Saturday, April 1, 2023

Inclusion and equality, women’s demands for the Ibero-American Summit

Women in Ibero-America continue to conquer spaces both publicly and privately, but there is still a long way to go to achieve inclusion and equality, two issues that will be brought to the Ibero-American Summit of Heads of State and Government to be held in Santo Domingo in March.

This was stated this Wednesday in an interview with EFE by the Minister for Women of the Dominican Republic, Mayra Jiménez, stressing that “inclusion is closely linked to democracy.”

“We cannot think of full democracy if there is no opportunity for women to participate in all the spaces that correspond to them,” said Jiménez on the eve of the celebration in the Dominican capital of the IV Ibero-American Gender Conference, whose last edition took place in 2011.

Jiménez’s aspiration is that “there be a greater commitment to inclusion”, an issue that will be reflected in the statement that they will issue on Friday at the close of the meeting and that they will deliver to the heads of State and Government attending the March summit, an appointment at the highest level that will focus on issues such as equity and sustainability.

“Men cannot continue occupying the positions that correspond to us,” the Dominican minister emphatically stated, adding that “there cannot be full development if half of the population is occupying the space that corresponds to it” to the other half.


The main issues of the meeting these days will be inclusion and democracy and, in it, heads of the Ministries of Women and Gender of Ibero-America and experts will also address the prevention of sexist violence and female empowerment.

“These are central issues for the future of women in these countries” in Latin America, a region where, Jiménez pointed out, there has been progress regarding women’s rights.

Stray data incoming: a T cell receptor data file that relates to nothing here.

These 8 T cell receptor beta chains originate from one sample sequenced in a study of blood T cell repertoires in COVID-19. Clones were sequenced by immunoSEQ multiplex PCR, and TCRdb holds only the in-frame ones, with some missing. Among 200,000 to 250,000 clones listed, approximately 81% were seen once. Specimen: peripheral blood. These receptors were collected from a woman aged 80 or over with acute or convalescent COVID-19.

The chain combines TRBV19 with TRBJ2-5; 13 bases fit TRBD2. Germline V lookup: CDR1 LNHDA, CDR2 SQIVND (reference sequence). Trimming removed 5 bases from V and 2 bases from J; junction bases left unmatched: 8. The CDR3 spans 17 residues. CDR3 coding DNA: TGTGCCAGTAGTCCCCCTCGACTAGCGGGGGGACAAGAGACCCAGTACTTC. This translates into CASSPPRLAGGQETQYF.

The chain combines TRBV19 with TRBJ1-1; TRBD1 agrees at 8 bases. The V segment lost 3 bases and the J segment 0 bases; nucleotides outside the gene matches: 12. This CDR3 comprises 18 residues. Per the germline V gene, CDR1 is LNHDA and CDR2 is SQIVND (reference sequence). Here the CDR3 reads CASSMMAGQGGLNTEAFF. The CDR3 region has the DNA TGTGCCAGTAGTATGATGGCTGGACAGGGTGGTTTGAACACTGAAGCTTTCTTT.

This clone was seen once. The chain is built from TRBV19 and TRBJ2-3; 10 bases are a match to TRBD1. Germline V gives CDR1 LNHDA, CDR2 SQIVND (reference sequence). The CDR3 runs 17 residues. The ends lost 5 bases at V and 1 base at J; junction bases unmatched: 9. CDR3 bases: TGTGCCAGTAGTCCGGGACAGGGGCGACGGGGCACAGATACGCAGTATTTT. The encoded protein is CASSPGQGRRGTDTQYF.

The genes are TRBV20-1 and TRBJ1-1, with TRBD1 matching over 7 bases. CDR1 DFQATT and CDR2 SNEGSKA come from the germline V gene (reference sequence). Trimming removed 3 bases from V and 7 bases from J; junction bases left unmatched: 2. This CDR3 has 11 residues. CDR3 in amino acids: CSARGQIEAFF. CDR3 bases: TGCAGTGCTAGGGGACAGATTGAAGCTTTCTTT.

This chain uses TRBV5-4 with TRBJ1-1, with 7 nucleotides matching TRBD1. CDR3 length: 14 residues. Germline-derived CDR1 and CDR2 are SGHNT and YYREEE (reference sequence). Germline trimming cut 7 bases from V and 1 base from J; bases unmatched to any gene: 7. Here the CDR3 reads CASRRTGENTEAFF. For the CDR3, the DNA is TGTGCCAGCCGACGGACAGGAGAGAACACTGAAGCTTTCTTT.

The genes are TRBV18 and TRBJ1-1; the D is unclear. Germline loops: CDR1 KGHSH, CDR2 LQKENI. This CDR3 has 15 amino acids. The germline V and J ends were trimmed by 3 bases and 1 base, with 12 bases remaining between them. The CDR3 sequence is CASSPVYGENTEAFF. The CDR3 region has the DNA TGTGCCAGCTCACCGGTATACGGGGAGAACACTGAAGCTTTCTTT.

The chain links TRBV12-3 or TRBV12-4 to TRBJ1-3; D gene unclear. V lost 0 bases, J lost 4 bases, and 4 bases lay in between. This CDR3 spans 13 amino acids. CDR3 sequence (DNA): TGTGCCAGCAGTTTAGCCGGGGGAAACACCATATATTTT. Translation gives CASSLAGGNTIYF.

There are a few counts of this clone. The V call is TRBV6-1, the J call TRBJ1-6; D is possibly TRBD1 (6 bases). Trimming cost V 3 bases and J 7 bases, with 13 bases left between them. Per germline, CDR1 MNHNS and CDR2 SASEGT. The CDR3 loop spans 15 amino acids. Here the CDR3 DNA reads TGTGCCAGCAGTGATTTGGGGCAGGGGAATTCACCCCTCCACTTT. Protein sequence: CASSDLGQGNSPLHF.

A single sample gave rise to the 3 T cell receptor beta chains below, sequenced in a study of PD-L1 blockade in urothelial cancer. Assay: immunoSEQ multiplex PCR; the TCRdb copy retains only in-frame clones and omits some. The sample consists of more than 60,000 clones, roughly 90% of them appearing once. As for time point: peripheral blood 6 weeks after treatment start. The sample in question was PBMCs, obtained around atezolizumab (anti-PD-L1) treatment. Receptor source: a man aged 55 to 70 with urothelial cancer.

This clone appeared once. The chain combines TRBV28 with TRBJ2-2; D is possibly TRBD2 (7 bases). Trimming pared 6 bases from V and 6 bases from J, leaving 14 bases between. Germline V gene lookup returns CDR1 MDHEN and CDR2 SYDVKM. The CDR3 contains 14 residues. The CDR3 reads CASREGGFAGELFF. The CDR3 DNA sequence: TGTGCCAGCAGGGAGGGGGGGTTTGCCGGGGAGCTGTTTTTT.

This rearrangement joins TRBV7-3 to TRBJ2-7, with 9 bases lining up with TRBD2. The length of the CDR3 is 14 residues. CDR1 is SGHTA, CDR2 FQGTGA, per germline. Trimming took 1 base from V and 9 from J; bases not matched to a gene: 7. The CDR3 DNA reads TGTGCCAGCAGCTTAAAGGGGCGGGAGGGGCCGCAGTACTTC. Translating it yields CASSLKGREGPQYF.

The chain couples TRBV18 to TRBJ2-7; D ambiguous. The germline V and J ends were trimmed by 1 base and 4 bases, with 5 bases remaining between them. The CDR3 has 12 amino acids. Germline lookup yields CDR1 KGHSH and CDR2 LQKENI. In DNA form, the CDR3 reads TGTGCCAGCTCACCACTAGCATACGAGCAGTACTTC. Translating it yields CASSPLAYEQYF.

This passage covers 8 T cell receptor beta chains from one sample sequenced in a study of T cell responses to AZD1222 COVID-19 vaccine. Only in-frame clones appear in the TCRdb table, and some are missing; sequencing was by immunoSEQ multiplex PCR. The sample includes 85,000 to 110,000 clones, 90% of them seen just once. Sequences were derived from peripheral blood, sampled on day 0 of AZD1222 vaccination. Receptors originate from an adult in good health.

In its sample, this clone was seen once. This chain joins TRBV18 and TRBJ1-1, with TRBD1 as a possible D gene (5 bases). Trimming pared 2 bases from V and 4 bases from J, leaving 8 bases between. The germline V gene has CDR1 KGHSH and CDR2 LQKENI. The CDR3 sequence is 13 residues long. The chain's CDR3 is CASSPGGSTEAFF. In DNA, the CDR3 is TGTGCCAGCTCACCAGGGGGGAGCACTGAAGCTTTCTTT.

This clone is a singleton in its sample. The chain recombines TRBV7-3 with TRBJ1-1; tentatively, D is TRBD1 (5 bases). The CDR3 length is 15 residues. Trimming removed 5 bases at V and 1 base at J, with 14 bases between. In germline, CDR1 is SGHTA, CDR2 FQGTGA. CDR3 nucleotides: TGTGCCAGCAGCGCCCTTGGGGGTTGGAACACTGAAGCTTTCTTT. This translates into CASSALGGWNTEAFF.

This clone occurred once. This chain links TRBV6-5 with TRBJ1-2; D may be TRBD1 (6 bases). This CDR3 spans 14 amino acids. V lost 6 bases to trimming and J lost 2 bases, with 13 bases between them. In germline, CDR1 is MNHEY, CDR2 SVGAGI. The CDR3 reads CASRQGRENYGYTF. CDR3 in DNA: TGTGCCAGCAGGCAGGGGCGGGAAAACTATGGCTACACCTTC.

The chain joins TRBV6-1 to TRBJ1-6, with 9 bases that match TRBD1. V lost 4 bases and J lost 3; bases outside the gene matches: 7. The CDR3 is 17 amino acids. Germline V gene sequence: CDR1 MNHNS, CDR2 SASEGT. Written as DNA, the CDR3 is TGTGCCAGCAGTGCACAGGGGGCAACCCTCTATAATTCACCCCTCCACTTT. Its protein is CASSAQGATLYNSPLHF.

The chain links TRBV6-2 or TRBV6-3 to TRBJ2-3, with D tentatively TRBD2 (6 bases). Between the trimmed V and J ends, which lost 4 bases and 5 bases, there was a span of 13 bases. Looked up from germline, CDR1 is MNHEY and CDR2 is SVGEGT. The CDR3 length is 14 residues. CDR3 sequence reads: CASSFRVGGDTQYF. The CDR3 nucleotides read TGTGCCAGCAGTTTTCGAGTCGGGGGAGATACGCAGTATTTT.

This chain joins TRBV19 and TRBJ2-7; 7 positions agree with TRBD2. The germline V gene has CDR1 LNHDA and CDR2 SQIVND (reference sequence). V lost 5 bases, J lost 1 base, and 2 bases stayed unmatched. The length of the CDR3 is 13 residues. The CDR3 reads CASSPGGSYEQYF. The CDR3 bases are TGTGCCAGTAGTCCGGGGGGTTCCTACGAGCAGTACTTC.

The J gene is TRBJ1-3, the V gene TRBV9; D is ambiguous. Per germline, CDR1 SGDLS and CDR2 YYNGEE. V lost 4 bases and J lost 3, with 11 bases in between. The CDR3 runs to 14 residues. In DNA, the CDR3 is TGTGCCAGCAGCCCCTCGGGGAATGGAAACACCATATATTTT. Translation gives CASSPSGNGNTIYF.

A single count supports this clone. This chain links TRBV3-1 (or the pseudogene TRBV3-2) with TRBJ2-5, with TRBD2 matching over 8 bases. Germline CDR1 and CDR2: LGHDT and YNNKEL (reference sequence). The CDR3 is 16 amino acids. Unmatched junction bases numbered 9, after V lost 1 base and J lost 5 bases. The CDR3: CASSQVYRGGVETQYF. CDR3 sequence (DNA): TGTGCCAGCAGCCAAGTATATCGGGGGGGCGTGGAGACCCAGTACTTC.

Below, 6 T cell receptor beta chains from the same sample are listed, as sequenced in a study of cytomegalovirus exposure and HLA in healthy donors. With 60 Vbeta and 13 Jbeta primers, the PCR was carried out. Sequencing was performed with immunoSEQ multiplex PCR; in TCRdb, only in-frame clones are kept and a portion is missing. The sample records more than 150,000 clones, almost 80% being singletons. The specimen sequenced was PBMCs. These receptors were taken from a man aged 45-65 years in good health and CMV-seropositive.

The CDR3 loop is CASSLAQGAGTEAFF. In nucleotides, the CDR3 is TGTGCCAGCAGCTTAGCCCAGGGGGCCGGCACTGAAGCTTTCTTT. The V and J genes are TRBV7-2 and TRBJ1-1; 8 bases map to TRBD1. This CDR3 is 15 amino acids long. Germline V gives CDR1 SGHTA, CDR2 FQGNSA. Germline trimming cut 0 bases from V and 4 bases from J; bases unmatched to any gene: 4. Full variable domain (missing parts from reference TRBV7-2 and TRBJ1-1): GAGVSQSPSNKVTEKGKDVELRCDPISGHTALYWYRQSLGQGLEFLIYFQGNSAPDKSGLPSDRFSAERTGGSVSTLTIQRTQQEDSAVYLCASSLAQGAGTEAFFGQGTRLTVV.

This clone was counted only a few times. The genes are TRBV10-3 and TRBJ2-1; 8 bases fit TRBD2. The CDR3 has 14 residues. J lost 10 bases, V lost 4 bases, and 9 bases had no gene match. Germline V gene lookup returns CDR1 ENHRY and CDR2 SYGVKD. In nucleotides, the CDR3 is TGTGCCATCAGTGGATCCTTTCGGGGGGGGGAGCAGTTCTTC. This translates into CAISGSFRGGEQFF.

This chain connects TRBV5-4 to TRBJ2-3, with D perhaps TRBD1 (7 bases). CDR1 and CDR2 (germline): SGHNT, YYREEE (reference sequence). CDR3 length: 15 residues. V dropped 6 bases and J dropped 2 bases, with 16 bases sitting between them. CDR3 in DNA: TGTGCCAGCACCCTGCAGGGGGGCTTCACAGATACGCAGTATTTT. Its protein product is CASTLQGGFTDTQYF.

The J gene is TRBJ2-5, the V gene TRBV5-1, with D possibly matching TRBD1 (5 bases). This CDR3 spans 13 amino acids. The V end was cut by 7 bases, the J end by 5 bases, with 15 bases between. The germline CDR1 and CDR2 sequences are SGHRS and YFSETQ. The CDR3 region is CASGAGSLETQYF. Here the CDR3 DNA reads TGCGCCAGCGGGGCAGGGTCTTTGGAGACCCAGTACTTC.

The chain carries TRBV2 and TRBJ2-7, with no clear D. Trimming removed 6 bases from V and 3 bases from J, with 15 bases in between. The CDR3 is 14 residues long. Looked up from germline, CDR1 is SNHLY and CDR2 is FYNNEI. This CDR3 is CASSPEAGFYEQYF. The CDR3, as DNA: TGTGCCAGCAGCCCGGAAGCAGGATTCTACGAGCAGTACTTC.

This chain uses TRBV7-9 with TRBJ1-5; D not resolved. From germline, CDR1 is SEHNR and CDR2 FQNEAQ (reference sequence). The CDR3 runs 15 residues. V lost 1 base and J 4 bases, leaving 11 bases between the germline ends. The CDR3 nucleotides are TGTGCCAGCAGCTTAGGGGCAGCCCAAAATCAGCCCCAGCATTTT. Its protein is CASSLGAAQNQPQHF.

However, he stressed, “we cannot deny that we have very important challenges.”

In addition to Jiménez, the Ibero-American Secretary General, Andrés Allamand; the Secretary of State for Equality and Against Gender Violence of Spain, Ángela Rodríguez, the former Vice President of Costa Rica Epsy Campbell and the regional director of UN Women for Latin America and the Caribbean, María Noel Vaeza.


Violence against women is a “serious” issue in Latin America, despite the fact that most countries in the region have regulations to prevent and punish this scourge.

Jiménez made special reference to the Dominican Republic, one of the most dangerous countries in Latin America for women.

An average of 130 women were murdered by their partner or ex-partner in the last fifteen years.

There was a decrease in 2022, but the latest femicides, however, are increasingly “atrocious”, acknowledged the minister, who took office in August 2020.

Victims continue to be counted “as a product of that macho culture that makes men feel that they are the owners of women for the fact that they have started a relationship,” Jiménez denounced.

In this sense, he proposed “educating from schools to transform the macho culture.”

In his opinion, “equality and equity cannot be outside the issues that boys and girls receive from the time they start their schooling until they finish it.”


Another of the issues that will be discussed at the meeting on Thursday and Friday and that will be taken to the Ibero-American summit is that of economic autonomy, which helps to close the gender gap.

One of the claims, she explained, will be to guarantee “decent” jobs and wages, which contribute to the empowerment of women.

Jiménez is in favor of regional collaboration to address all these issues, since there are “good experiences” in countries such as Argentina, Chile or Mexico.

“It is not the same for women to push together than to do it individually,” she stressed.


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